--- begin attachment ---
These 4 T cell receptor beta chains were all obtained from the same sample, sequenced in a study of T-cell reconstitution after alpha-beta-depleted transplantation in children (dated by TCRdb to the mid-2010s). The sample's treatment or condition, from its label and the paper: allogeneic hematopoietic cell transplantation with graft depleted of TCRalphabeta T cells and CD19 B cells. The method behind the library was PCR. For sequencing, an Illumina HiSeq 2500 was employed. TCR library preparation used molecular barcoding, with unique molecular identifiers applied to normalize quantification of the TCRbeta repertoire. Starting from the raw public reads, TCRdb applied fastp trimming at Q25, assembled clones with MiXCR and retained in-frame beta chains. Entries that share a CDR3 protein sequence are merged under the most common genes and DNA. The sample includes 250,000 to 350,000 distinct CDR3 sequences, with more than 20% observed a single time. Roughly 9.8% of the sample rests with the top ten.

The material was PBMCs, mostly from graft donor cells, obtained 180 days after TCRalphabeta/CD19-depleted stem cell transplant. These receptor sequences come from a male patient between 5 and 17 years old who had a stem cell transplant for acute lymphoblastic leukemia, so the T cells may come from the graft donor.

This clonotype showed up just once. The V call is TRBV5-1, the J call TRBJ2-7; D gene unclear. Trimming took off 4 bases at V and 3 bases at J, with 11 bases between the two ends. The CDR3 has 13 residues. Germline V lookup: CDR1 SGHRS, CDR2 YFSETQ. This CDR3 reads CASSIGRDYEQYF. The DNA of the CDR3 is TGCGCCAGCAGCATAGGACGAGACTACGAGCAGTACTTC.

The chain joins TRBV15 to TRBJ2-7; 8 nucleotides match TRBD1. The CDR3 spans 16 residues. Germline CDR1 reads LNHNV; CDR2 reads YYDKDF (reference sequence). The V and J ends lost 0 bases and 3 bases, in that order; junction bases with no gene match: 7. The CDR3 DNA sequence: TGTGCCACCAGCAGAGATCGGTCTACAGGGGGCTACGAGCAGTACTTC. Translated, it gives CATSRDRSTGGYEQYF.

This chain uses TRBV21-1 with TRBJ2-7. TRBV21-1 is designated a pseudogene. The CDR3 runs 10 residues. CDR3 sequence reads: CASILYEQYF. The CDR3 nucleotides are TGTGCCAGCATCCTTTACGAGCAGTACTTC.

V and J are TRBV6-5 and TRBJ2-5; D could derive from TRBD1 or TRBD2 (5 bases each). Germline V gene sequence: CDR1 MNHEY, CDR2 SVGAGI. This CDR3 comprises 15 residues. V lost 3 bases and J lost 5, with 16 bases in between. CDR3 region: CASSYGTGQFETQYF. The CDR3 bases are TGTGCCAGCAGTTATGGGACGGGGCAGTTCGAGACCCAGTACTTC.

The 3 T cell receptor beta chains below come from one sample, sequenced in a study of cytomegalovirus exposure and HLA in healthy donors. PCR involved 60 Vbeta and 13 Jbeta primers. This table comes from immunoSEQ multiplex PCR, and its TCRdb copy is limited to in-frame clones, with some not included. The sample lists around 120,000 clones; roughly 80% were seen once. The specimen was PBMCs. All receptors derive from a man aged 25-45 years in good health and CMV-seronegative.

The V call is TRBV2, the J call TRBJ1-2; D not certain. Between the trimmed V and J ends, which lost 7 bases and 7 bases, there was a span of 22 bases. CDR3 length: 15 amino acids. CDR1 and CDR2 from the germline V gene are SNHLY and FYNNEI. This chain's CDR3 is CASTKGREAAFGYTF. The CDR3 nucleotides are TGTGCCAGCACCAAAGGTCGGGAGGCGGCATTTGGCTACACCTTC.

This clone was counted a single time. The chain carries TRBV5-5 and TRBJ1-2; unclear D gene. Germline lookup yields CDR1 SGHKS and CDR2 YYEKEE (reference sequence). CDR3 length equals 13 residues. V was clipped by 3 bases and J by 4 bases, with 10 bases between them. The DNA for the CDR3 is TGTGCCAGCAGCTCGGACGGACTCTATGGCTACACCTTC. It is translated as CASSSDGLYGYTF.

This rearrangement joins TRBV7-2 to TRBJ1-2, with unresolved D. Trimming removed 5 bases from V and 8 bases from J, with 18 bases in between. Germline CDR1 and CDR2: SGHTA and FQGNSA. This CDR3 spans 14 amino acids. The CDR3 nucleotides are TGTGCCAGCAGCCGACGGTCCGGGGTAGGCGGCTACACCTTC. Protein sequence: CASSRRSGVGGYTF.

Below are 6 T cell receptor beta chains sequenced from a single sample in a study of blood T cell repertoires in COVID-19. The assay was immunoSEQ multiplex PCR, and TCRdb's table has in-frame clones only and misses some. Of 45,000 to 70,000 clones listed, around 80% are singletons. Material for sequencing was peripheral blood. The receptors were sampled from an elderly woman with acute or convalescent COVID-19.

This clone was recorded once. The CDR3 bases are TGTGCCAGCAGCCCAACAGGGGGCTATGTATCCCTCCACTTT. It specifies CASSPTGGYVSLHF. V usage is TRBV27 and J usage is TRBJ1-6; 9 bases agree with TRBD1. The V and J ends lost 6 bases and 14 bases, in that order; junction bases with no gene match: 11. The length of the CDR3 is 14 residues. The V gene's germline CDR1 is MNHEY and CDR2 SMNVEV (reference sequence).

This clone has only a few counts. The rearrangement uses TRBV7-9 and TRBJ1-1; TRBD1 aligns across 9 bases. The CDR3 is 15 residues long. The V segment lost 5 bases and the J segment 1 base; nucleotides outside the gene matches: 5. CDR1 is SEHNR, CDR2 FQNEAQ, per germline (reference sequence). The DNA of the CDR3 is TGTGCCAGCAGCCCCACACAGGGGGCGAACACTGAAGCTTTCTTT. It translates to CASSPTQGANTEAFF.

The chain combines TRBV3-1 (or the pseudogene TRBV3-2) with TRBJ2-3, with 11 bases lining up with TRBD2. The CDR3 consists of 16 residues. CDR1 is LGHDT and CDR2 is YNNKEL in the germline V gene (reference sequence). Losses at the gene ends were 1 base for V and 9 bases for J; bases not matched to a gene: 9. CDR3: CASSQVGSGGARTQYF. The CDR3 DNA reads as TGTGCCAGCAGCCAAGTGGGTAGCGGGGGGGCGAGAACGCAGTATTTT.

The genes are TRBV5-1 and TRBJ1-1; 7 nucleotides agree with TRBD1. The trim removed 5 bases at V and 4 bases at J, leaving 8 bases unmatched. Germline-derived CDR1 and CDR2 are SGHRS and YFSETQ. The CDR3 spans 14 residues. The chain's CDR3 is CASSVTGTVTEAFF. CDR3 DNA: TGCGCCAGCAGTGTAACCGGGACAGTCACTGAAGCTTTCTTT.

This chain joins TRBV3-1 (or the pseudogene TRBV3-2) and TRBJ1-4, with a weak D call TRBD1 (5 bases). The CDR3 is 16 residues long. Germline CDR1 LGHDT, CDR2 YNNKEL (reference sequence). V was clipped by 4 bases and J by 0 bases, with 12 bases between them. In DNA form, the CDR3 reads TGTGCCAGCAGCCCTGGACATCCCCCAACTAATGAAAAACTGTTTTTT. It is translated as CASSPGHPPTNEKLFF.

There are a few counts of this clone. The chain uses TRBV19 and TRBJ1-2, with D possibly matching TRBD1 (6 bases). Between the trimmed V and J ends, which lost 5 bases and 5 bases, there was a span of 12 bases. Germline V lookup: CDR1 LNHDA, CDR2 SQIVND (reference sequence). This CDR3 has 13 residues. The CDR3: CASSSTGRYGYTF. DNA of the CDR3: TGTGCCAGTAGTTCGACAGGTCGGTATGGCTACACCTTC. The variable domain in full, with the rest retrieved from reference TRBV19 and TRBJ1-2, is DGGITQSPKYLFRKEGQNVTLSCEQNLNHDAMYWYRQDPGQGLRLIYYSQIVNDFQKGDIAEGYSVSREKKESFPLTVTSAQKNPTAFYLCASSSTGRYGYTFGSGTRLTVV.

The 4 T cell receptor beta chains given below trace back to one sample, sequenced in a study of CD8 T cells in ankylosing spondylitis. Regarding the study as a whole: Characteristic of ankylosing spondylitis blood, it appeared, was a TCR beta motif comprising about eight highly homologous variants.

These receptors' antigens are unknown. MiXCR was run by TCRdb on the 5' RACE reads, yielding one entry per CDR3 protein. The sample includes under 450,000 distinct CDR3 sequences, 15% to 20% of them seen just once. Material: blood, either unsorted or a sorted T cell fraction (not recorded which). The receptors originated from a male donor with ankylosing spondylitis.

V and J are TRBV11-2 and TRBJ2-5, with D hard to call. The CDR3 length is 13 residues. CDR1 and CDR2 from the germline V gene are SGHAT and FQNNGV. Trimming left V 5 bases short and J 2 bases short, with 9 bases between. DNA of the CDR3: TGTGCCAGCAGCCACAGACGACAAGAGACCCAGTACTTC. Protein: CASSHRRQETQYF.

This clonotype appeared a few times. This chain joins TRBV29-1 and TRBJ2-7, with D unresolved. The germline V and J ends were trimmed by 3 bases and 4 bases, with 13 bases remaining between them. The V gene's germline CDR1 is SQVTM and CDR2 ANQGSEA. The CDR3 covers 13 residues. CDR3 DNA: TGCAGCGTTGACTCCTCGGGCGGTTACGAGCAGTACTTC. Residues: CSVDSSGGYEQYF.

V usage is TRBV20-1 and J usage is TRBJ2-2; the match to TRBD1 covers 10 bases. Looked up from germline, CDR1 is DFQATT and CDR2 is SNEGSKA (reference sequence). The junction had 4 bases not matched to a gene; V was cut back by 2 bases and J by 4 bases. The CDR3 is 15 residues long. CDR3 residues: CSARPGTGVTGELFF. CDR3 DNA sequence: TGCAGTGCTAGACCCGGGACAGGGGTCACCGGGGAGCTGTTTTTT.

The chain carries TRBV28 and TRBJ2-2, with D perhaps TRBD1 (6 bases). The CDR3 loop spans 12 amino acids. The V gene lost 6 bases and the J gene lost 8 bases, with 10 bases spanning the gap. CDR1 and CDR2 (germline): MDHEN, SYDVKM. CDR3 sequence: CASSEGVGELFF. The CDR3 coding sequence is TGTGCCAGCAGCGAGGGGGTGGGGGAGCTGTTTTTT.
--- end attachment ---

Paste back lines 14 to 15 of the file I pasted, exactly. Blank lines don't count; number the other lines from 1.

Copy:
The chain combines TRBV3-1 (or the pseudogene TRBV3-2) with TRBJ2-3, with 11 bases lining up with TRBD2. The CDR3 consists of 16 residues. CDR1 is LGHDT and CDR2 is YNNKEL in the germline V gene (reference sequence). Losses at the gene ends were 1 base for V and 9 bases for J; bases not matched to a gene: 9. CDR3: CASSQVGSGGARTQYF. The CDR3 DNA reads as TGTGCCAGCAGCCAAGTGGGTAGCGGGGGGGCGAGAACGCAGTATTTT.

The genes are TRBV5-1 and TRBJ1-1; 7 nucleotides agree with TRBD1. The trim removed 5 bases at V and 4 bases at J, leaving 8 bases unmatched. Germline-derived CDR1 and CDR2 are SGHRS and YFSETQ. The CDR3 spans 14 residues. The chain's CDR3 is CASSVTGTVTEAFF. CDR3 DNA: TGCGCCAGCAGTGTAACCGGGACAGTCACTGAAGCTTTCTTT.